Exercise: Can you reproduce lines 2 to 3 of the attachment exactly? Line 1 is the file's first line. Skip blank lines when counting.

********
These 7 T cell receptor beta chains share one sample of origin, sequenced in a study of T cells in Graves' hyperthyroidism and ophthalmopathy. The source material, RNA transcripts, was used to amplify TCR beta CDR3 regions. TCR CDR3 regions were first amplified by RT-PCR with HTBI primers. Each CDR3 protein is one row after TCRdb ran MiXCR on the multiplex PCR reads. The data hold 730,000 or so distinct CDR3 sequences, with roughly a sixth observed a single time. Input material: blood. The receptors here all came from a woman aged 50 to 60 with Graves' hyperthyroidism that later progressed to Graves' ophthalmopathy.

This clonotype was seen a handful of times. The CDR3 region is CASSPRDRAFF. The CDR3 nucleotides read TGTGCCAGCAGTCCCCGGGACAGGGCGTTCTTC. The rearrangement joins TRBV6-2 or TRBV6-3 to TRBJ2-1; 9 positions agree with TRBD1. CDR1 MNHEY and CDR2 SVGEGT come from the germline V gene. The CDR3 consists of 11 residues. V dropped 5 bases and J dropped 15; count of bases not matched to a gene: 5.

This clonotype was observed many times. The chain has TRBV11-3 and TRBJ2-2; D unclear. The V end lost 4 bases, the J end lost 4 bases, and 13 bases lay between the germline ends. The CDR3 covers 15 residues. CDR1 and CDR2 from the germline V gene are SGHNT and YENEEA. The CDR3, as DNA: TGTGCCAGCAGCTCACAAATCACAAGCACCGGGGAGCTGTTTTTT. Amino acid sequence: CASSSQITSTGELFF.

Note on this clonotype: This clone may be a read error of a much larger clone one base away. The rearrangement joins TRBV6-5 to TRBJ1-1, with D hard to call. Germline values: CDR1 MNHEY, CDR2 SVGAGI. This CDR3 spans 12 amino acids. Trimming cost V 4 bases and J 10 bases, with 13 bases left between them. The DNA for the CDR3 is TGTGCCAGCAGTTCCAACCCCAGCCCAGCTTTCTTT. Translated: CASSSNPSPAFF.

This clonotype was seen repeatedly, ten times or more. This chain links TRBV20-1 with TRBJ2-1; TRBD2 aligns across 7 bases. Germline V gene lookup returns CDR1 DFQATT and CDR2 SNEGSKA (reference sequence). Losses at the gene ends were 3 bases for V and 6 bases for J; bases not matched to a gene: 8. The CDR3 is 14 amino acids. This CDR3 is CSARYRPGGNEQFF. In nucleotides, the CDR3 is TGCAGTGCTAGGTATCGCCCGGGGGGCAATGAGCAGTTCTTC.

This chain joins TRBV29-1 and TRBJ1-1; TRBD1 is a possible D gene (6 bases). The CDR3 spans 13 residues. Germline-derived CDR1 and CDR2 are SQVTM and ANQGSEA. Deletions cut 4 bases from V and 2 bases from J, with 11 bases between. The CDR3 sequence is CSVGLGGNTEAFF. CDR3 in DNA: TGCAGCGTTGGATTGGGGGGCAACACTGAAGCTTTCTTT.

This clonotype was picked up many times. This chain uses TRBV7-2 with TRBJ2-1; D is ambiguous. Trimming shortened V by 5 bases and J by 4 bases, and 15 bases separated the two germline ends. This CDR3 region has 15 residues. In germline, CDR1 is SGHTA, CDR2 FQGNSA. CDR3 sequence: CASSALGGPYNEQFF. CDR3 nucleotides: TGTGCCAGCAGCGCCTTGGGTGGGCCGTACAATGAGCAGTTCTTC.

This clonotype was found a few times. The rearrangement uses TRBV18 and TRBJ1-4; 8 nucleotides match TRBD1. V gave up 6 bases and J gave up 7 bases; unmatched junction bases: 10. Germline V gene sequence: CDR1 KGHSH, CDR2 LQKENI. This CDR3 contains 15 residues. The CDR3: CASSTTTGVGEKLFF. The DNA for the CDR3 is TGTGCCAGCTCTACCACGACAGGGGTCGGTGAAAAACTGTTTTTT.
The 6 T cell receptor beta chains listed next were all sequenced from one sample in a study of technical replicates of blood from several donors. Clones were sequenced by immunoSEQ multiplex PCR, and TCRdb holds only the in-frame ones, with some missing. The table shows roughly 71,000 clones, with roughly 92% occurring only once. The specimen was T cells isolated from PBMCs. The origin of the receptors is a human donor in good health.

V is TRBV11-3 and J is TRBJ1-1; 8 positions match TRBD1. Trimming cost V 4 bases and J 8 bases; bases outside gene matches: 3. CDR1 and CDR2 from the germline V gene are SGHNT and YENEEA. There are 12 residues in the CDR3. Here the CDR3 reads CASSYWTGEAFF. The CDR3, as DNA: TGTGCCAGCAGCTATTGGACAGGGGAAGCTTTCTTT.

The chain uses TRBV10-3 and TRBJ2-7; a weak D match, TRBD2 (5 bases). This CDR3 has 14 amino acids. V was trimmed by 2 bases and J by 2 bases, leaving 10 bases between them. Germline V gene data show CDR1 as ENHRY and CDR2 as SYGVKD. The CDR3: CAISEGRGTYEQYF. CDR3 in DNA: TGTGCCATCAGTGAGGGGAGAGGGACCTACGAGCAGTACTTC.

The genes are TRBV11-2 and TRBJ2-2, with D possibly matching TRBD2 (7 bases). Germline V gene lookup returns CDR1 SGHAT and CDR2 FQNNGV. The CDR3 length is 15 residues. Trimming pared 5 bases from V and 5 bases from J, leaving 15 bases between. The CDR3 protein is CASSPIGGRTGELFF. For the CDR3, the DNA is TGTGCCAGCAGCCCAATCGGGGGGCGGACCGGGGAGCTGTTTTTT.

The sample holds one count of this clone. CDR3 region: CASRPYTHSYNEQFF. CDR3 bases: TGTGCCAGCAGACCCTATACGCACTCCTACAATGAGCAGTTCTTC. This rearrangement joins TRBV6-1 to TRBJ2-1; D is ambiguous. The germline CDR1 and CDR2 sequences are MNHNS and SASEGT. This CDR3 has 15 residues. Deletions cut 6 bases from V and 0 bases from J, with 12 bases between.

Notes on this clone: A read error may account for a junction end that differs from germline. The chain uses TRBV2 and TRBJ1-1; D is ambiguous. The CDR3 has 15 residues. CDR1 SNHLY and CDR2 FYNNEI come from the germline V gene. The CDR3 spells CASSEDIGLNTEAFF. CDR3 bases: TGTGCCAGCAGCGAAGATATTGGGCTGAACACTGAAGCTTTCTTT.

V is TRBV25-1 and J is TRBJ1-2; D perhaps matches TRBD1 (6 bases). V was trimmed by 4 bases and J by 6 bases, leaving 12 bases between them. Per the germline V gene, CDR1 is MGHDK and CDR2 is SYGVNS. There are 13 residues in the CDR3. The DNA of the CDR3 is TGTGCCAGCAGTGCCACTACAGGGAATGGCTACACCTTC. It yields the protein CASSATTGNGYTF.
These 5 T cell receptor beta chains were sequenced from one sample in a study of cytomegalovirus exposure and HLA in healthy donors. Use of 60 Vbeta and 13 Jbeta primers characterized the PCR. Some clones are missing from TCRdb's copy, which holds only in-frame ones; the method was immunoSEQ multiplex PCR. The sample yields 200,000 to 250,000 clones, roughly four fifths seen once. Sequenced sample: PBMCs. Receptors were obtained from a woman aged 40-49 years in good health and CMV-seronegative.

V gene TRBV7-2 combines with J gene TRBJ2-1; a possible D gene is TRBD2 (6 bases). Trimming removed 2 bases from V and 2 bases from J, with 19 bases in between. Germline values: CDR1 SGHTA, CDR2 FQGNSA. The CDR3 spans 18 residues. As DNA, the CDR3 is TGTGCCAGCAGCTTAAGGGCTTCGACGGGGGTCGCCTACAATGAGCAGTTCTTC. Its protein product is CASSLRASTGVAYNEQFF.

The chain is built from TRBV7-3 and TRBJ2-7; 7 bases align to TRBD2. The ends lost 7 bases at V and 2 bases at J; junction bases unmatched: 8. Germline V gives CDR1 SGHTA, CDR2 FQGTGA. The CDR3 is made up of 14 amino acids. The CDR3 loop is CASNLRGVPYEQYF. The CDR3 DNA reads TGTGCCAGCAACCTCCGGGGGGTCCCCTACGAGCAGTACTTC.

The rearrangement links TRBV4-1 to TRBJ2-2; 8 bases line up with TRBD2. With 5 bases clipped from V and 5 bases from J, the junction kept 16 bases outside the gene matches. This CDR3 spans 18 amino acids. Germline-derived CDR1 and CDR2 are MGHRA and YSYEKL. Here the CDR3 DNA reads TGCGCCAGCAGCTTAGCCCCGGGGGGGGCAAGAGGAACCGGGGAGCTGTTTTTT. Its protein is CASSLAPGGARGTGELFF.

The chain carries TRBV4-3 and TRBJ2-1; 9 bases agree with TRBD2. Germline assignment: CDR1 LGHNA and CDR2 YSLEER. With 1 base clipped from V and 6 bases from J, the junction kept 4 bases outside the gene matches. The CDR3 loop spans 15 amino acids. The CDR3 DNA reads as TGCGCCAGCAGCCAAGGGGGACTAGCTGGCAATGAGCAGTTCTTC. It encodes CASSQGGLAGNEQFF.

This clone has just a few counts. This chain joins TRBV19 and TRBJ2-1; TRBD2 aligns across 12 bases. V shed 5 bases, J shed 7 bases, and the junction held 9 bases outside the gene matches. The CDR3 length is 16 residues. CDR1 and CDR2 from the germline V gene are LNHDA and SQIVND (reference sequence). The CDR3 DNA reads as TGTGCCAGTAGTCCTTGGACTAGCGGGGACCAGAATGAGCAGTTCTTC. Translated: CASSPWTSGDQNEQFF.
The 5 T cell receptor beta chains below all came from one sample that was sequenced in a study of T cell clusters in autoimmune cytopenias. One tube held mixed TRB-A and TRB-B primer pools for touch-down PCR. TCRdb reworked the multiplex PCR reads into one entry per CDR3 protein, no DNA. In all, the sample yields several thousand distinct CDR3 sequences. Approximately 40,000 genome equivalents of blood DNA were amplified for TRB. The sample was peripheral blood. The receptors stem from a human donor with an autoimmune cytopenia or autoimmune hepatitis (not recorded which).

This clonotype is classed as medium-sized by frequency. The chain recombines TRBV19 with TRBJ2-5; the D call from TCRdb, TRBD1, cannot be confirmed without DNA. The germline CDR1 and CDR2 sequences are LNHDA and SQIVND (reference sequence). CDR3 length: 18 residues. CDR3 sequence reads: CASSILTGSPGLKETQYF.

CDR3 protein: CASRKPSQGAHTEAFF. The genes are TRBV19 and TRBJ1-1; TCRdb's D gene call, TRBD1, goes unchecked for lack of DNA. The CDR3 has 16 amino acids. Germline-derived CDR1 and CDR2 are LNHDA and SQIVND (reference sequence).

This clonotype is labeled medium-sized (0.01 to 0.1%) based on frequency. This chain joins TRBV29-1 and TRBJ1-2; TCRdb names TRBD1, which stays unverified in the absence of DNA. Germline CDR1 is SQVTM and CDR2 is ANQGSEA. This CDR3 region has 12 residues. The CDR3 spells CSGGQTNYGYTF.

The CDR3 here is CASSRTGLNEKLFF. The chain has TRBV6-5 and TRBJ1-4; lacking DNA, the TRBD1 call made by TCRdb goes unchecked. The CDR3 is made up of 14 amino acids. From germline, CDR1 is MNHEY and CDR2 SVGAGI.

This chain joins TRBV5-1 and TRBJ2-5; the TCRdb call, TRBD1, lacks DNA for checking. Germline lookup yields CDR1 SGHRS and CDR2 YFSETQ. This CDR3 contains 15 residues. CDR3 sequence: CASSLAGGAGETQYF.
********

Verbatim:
This clonotype was seen a handful of times. The CDR3 region is CASSPRDRAFF. The CDR3 nucleotides read TGTGCCAGCAGTCCCCGGGACAGGGCGTTCTTC. The rearrangement joins TRBV6-2 or TRBV6-3 to TRBJ2-1; 9 positions agree with TRBD1. CDR1 MNHEY and CDR2 SVGEGT come from the germline V gene. The CDR3 consists of 11 residues. V dropped 5 bases and J dropped 15; count of bases not matched to a gene: 5.

This clonotype was observed many times. The chain has TRBV11-3 and TRBJ2-2; D unclear. The V end lost 4 bases, the J end lost 4 bases, and 13 bases lay between the germline ends. The CDR3 covers 15 residues. CDR1 and CDR2 from the germline V gene are SGHNT and YENEEA. The CDR3, as DNA: TGTGCCAGCAGCTCACAAATCACAAGCACCGGGGAGCTGTTTTTT. Amino acid sequence: CASSSQITSTGELFF.